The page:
Sew as many together as you need and when you're done remove the basting stitches and the papers. 

I think these will become the first of many hexie flowers...




Here's one of my old designs (The Summer House) which has embroidered and fabric hexies as a feature...




The embroidery is traced onto the hexie fabric shape first, then after the hexie is made it is sewn onto the design and embroidered.




I've done the same thing with hexies in a new pattern for April (see it here)...




Hopefully this has helped those of you who haven't yet ventured into paper piecing, but remember, I'm no expert, just a girl who likes to make them as simply and calmly as possible with minimum effort for maximum effect. 

A few years ago I shared a free pattern and tutorial, The Hexie Flower Show". Perhaps you may like to practice with it?

You'll find the tutorial here
and...




I wonder whether you prefer stitch basting or glue basting?

Bless you heaps!


15 comments:

  1. I agree with you, I enjoy passing traveling hours making up hexies. My current hexie project is using 3/4” hexies. I cut 2” squares and use a tiny binder clip or a Wonder clip to hold the first edge on the paper. I do not sew thru the paper, but sew two half-hitch knots at each corner as I work my way around all the sides. But first, I use a hole punch to cut a small circle from the center of each paper. That makes popping the paper out with the tip of my snips quite easy. I leave my basting stitches in place. I find two quick stitches on each corner goes quite a bit faster than stitching thru the papers. Not pulling basting threads is a time saver, too. I love all the sweet fabrics you use!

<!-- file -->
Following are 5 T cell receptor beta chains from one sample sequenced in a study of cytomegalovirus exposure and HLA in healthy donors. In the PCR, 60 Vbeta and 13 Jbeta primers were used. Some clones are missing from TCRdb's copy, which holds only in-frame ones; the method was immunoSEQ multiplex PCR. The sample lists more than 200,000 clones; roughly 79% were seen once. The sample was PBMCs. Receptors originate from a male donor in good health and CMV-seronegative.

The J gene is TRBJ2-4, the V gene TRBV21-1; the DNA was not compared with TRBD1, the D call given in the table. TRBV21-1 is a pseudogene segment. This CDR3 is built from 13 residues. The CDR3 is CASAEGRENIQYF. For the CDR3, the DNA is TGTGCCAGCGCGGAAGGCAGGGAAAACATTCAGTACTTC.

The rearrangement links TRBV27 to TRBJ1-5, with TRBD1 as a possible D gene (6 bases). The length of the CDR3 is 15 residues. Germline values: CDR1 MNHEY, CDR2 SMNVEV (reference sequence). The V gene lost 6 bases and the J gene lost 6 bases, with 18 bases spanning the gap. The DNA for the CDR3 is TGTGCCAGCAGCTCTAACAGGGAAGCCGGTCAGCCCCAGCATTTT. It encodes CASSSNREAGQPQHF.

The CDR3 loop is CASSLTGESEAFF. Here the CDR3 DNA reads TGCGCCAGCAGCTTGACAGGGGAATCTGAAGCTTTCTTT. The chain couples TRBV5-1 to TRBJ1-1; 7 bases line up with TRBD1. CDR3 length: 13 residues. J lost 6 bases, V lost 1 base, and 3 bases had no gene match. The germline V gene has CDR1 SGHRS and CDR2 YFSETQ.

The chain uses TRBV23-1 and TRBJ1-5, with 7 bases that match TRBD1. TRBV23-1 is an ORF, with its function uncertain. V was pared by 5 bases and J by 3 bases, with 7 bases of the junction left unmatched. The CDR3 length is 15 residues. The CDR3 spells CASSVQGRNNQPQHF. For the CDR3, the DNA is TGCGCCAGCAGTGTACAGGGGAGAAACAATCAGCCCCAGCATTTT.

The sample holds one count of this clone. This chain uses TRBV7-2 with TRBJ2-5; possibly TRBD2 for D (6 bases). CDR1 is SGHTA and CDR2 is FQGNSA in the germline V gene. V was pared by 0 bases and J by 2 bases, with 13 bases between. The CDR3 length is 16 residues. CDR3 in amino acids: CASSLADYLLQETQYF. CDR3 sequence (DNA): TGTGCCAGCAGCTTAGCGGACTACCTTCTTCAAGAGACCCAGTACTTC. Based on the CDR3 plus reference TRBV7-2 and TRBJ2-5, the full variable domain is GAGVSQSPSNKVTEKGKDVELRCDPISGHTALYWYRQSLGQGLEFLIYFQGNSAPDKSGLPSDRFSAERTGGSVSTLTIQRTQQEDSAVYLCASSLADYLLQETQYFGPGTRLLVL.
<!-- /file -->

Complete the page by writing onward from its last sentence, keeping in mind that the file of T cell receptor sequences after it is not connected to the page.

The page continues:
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  2. Yes Jenny my home town where I was born still pulls at my heart, I tell myself I would live there again, but really I live where my heart is happy and that is where my husband is. There is some something so relaxing about English paper piecing.

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  3. I have been doing hexies for years, so relaxing. I thought I was a pro until I saw your tip about cutting your fabric hexies in multiple piles like that, I have always done one at a time and it takes forever. Thank you so much for this little trick. Lucky you getting the magazines so cheaply, what a fabulous money saving idea. I can't imagine that anyone in Australia would ever pay full price for magazines! x

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  4. Hope Hannah sees this post. She has a long term quilt project for hexi's but I don't think she has done any for a while. The little town sounds wonderful. The cottage looks lovely too. Your hexi flowers look wonderful.